Why Progressive Insurance Uses Art to Inspire Creativity at Work

When I watched a PBS documentary about the Medici’s role as the godfathers of the Renaissance, it occurred to me that wherever there is power, there is art, and wherever ever there is art, there is power. Think about it: kings, queens, emperors, titans, and popes throughout millennia have harnessed the power of the arts to influence others, promote ambition, and change public opinion. Moreover, art patronage is good public relations for rulers…and corporations.

How Progressive Insurance leverages its corporate art collection to foster innovation

Progressive Insurance is a company I admire for its vibrant art collection of world-class contemporary art. Progressive started their collection in the early 1970s, and it has become one of the largest and most respected contemporary art collections in the corporate world. Major artists include Richard Prince, Cindy Sherman, Kerry James Marshal, Kehinde Wiley and Shirin Neshat. (Artist links will take you to Widewalls auction results) These works are integral to advancing corporate culture by supporting creativity and promoting innovation and change.

Progressive seeks artists whose diversity of identity and communication reflect those of its employees. “Our art arouses our people to dialogue and debate. Progressive’s collection can be described as compelling, visually unforgettable, innovative, rich in content, and critically representative of the times in which we live.”

As Anurag Kulkarni, a Progressive analyst says, “You cannot be indifferent about art. You look at it, you like it, you hate it, but you cannot be indifferent to it and that’s what art at Progressive does to you. I think what it does is it tells you a thousand different ways in which you can approach it that I would never think of.”

Progressive is the only company I know of that uses art in such a holistic way. The collection is used as decor throughout the workplace, in communications such as their annual report, as a catalyst for employee engagement through their own curated art shows, and through arts-based learning programs to help employees.

Arts-based learning helps employees:

  • Understand diverse perspectives
  • Empathize with other perspectives
  • Better communicate ideas visually
  • Use analogies and relations to see the big picture (strategic thinking)
  • Inspire creativity

Can art really make you more creative?

In short, yes! New studies published by the Journal of Business Research (April 2018) on the inspirational power of arts on creativity, showed that individuals with a higher openness to aesthetic experiences felt more inspired in their daily lives, and in turn, performed better on creativity tasks. When they were given a painting to look at, before being tasked with creative problem solving, they performed better than individuals who were not shown any art.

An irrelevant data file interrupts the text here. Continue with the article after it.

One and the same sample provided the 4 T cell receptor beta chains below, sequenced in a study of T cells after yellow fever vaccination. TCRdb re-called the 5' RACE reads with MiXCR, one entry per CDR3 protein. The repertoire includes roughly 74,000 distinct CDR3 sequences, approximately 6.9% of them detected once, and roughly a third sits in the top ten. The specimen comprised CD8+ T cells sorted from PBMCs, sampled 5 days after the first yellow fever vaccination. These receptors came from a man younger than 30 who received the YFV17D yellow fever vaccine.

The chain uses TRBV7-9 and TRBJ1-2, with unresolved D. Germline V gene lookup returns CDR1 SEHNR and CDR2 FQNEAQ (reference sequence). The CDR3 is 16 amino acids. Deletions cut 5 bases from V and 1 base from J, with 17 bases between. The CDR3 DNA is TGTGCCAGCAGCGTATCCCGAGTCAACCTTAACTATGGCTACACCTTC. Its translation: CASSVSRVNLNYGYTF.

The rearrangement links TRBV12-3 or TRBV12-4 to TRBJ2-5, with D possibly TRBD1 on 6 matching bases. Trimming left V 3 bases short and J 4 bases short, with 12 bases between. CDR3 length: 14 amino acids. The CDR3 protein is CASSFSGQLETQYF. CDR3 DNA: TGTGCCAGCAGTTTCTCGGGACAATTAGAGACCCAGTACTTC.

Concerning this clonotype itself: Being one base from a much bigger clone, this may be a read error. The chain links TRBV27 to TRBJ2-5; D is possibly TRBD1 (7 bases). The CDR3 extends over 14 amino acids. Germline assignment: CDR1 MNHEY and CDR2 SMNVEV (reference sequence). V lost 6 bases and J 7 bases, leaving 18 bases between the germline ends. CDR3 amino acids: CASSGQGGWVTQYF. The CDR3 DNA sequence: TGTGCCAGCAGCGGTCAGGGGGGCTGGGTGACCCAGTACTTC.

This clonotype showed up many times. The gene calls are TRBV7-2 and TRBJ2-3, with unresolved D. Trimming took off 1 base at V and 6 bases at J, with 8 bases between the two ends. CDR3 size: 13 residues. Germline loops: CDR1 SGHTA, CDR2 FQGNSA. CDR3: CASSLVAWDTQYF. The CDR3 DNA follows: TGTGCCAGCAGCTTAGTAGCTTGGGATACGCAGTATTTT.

Incredibly, simply recalling a personal experience of art generated greater inspiration and creativity compared to recalling typical daily life. Art appreciation extended to a business environment in the study, where it enhanced performance in product design, brand-naming, and problem solution generation.

Takeaways

  • Collect art in your workplace and pick works that reflect your company’s values and ethos. You don’t want to be seen as bland and boring, do you?
  • Anyone can collect art. The trick is to have a good eye and the right instincts. Herb and Dorothy Vogel, civil servants in New York City, amassed an incredible art collection over a half-century, by befriending young unknown artists such as Chuck Close in the 1960s, who later became titans in American contemporary art.
  • Andrea Seehusen, founder, and CEO of International Arts Management in Munich, offers this advice: “I’d buy a big piece from an established artist that fits the spirit of the company, then smaller pieces from the same artist. Then choose a new artist who points to the future — to where the company wants to be,” If your budget is limited, consider starting with the works of newer, younger, less-established artists. If you don’t feel confident about choosing art, ask a curator or reputable gallery to help you.
  • Consider ways to use art to inspire employee engagement via corporate arts-based learning. The goal of arts-based learning is not to teach people to be artists but to create immersive learning experiences using artistic processes to help people gain new insights and perspectives about business challenges.
  • Enhance your brand by commissioning art for specific projects or products, as Louis Vuitton has done, to attract a younger customer base.
  • Elevate your public relations by sponsoring art events in your community and engaging new target audiences. Consider sponsoring an International Child Art Foundation program. The ICAF’s key objectives are to cultivate children’s imagination, reduce violence, and remediate suffering.

This post was first published by Inc.com

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2018-10-16T16:32:06+00:00

About the Author:

Linda is founder of Creativity at Work and co-author of Orchestrating Collaboration at Work. She helps executives and their teams develop creativity, innovation, and leadership capabilities, through coaching, training and consulting. Linda brings a multi-disciplinary approach to learning and development by leveraging arts-based practices to foster creativity at work, and design thinking as a strategy for innovation.